20 Hiromitu (Sano Museum)

19|Nanboku-Cho Period Sword (North and South Dynasty Sword)

18 Nanbokucho time line

                           The circle indicate the time we are discussing in this section

During the Nanboku-Cho period, Samurais demanded large, elaborate, and impressive, yet practical sword.  The Soshu-Den style sword in Nanbochi-Cho time was just that.  This is the most popular style then.  The Nanboku-Cho period was the height of the Soshu Den.  Many swordsmiths moved from other provinces to Kamakura area and forged the Soshu-Den style swords.   Other schools and provinces outside Kamakura area also made the SoshuDen style swords in their own places.

19 Nanboku-cho Sword style

Sugata ( 姿: Shape)———-The original length of a swords was 3, 4, or 5, feet long, but shortened to approximately two and a half feet long at a later time.  A greatly shortened sword is called O-Suriage.

The Nanboku-Cho style sword has a shallow Kyo-zori (also called Torii-zori).  Refer Chapter 6 Heian period.  The highest curvature comes around the middle of the body.  A wide body, high Shinogi, narrow Shinogi-Ji.  Refer Chapter 4 Names of parts.  The thin body called Kasane is a distinctive feature for the Nanboku-cho style.  High Gyo-no-mune or Shin-no-mune, sometimes Maru-Mune (round back).

 

19 Nanboku-cho 3 kinds Mune

Hi (: groove) and Horimono (彫刻: engraving)—– On Shinogi-Ji area (refer to Chapter 4 Names of parts)often a single hi (Bo-hi), double hi, Suken (dagger), Bonji (Sanscrit), Dragon are engraved.

 

9 Hi, Suken, Bonji

Hamon (刃: Tempered line) —- The lower part of the body shows a narrow tempered line, with the higher part shows a wider showy tempered line.  Course Nie.   O-midare (large irregular hamon), Notare-midare (wavy irregular hamon), Gunome-midare (a mix of repeated half circular and irregular hamon).  Inazuma, Kinsuji (refer to Chapter 15 Late Kamakura Period sword) also sometimes appears

19 Hamon Notare 319 Mamon choji gunome19 Hitatsura Hamon Hiromitsu

*From Sano Museum Catalogue ( Permission granted).

Jihada (地肌: Area between shinogi and tempered line)  Refer to Chapter 4 Names of parts——Wood grain pattern (Itame 板目). Sometimes Tobiyaki, a patchy tempered spot(s) appears on jihada.

Kissaki (切っ先) and Boshi (Tempered line at Kissaki area) —– O-Kissaki (long and large kissaki). Fukura kareru (less arc).  Midare-komi (body and boshi have a similar tempered line), with kaeri fukashi (hamon deeply turns back), sometimes Hitatsura (entirely tempered).  See the above illustration.

Sword-smiths during Nanboku-Cho Period Soshu Den (school)

From Soshu———————————————————Hiromitsu (広光)  Akihiro (秋広)  From Yamashiro ————————————————–Hasebe Kunishige (長谷部国重)  From Bizen (called So-den Bizen)————-Chogi (長儀 )group  Kanemitsu (兼光 ) group  From Chikuzen —————————————————————-Samoji (左文字 ) group

 

19 Chogi photo from Sano book

The distinctive characteristics of the Nanboku-Cho period sword on the photo above      

  • The trace of an engraving of Suken on the nakago indicates that this area was once a part of the main body.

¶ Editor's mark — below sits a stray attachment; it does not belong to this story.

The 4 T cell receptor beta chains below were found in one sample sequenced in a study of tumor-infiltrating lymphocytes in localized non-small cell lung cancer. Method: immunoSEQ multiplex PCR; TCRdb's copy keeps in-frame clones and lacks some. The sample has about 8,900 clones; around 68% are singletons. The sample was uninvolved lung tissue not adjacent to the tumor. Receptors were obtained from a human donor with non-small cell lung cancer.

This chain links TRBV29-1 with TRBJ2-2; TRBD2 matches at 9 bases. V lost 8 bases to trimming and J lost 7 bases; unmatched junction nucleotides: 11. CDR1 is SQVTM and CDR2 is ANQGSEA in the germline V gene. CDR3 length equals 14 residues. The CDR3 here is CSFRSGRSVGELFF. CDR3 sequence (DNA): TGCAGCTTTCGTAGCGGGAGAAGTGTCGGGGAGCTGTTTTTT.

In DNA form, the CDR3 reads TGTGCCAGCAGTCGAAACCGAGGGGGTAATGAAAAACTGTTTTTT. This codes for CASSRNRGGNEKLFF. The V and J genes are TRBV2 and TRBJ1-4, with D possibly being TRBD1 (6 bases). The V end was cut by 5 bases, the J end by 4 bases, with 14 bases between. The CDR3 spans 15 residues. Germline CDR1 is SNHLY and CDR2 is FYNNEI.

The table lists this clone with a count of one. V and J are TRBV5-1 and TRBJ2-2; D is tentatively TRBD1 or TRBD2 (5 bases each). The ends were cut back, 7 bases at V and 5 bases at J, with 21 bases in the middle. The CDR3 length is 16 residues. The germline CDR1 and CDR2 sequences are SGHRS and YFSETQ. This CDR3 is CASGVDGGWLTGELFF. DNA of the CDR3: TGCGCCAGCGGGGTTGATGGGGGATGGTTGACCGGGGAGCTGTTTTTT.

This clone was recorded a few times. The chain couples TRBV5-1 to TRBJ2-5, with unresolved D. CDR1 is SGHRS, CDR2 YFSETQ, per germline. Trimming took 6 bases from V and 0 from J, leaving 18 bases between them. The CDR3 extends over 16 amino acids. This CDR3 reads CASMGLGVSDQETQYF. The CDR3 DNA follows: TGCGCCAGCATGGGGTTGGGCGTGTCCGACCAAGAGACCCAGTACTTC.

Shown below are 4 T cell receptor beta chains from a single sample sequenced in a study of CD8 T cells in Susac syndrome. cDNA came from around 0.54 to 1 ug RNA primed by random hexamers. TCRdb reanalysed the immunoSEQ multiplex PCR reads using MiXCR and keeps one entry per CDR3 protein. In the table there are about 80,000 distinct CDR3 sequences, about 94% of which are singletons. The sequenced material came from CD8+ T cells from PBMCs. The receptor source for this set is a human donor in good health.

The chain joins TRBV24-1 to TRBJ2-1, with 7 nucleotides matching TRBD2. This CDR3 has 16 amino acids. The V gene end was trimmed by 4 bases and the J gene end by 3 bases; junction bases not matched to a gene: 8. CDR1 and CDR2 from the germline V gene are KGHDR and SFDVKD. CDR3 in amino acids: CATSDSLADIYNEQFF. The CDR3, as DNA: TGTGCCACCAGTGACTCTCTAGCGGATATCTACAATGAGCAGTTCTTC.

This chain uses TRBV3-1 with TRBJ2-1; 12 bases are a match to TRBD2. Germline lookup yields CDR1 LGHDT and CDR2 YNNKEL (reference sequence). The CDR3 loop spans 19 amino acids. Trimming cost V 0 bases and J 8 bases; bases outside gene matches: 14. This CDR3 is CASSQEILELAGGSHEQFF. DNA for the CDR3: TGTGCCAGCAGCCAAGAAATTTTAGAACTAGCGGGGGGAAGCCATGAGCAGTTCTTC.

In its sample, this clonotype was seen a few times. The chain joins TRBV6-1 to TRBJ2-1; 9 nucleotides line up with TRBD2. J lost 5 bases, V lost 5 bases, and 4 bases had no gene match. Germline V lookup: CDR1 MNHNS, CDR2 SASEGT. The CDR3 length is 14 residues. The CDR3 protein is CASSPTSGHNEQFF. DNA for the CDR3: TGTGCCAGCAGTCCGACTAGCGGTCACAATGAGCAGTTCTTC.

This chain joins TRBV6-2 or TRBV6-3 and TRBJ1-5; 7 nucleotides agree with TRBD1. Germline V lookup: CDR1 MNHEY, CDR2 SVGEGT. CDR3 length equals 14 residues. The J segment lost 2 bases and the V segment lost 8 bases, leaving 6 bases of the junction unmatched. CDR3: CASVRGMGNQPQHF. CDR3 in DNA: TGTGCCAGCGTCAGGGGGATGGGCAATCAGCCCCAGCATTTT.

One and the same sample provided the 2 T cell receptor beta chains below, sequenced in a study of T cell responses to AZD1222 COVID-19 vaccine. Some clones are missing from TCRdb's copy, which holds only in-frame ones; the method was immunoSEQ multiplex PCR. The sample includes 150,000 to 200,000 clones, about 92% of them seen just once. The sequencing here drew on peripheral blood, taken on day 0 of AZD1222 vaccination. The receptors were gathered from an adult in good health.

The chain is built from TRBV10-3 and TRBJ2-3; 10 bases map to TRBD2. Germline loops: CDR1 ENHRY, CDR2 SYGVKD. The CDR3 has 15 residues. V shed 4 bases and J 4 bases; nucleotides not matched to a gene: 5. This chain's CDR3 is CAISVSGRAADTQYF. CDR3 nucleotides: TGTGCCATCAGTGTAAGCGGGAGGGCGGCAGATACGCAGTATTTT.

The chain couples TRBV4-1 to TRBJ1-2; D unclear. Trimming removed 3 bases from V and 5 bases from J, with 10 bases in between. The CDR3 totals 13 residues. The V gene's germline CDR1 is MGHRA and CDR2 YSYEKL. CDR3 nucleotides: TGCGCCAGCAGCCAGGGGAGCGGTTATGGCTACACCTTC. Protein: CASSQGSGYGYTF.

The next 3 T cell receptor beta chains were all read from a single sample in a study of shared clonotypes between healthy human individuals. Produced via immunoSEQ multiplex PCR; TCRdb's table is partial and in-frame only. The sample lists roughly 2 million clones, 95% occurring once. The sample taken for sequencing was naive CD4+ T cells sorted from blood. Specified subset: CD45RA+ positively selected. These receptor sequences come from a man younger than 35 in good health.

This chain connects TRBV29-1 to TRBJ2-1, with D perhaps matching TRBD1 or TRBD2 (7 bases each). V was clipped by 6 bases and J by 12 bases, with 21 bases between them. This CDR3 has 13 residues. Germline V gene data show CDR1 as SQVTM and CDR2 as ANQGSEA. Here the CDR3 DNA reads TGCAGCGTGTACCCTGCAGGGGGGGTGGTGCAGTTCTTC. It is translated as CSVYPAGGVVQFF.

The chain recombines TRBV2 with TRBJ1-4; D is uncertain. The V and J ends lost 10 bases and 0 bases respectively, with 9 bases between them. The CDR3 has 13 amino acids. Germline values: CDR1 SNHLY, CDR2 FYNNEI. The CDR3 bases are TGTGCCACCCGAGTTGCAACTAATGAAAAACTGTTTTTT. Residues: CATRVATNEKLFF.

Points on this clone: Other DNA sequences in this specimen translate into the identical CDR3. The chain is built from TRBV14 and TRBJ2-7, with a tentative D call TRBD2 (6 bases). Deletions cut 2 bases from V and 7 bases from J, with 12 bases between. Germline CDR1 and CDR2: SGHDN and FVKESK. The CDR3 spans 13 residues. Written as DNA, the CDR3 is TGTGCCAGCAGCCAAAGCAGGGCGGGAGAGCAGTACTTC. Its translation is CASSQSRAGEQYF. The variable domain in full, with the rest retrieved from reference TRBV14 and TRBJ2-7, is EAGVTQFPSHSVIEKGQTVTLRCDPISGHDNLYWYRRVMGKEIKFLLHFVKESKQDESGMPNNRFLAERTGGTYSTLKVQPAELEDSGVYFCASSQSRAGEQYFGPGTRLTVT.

• Long kissak

 

 

 

 

 

 

 

9| Middle Kamakura Period —Yamashiro School(鎌倉中期山城伝)

10 Middle Kamakura period Timeline                   The circle indicates the time we are discussing in this section

Yamashiro school swords have the characteristics as below.

Sugata(shape)—–Generally the width of the blade is narrow, especially around yokote line.  The bottom of the blade has funbari (A-line shape or flares out like the lower part of Eiffel Tower).  Thick Kasane. The type of the curvature is kyo-zori (highest curvature comes around the middle of the sword) or Koshi-zori (lower curvature).  Small Kissaki with fukura (rounded).  Shinogi is high with Gyo-no-Mune (行の棟) or Sin-no-Mune ( 真の棟).

13 Mune drawing

 

9 鎌倉中期刀姿

Horimono(Engraving)—–The tip of a Hi (樋, groove) is the exact proper shape.  Sometimes you may see Bonj (Sanscrit) and suken (sword illustration).

9 Hi, Suken, Bonji

Nakago(中心)—–Long and thin with curvature

Hamon(刃文)—– Mostly suguha (straight line), double straight line, straight line with the irregular line.  Sometimes thin gold line shape like the lightning in the sky appears.  The temper line is Nie Base.  Nie and Nioi will be explained in the next chapter.

 

picture for 8
佐野美術館図録1 豊後国行平(Bungo-no-Kuni-Yukihira  Sano Museum Catalog) permission granted

 

Boshi(鋩子)—–   Small round and large round.

9 Fukura

Jitetu(地鉄)—–     Well forged fine surface.  Small burl pattern and wood grain pattern.  Lots of Ji-Nie(地沸) on the surface.

Names of the swordsmiths during the middle Kamakura period

Ayano-Koji group —— Ayano-Koji Sadatoshi (綾小路 定利 )

Awataguchi group —– Awataguchi kunituna (粟田口国綱)

Rai group —————-Rai kuniyuki (来国行) Rai Nijikunitoshi (来ニ字国俊)

Other provinces who made Yamashiro style at this time

Sagami-no-kuni-Yamanouchi-Kunituna (相模国山内国綱)

Bungo-no-kuni-Yukihira (豊後国行平)

Higo-no-Enjyu (肥後の延寿)

img009
佐野美術館図録1 来国俊 ( Sano Museum Catalogue Rai-Kunitoshi) permission granted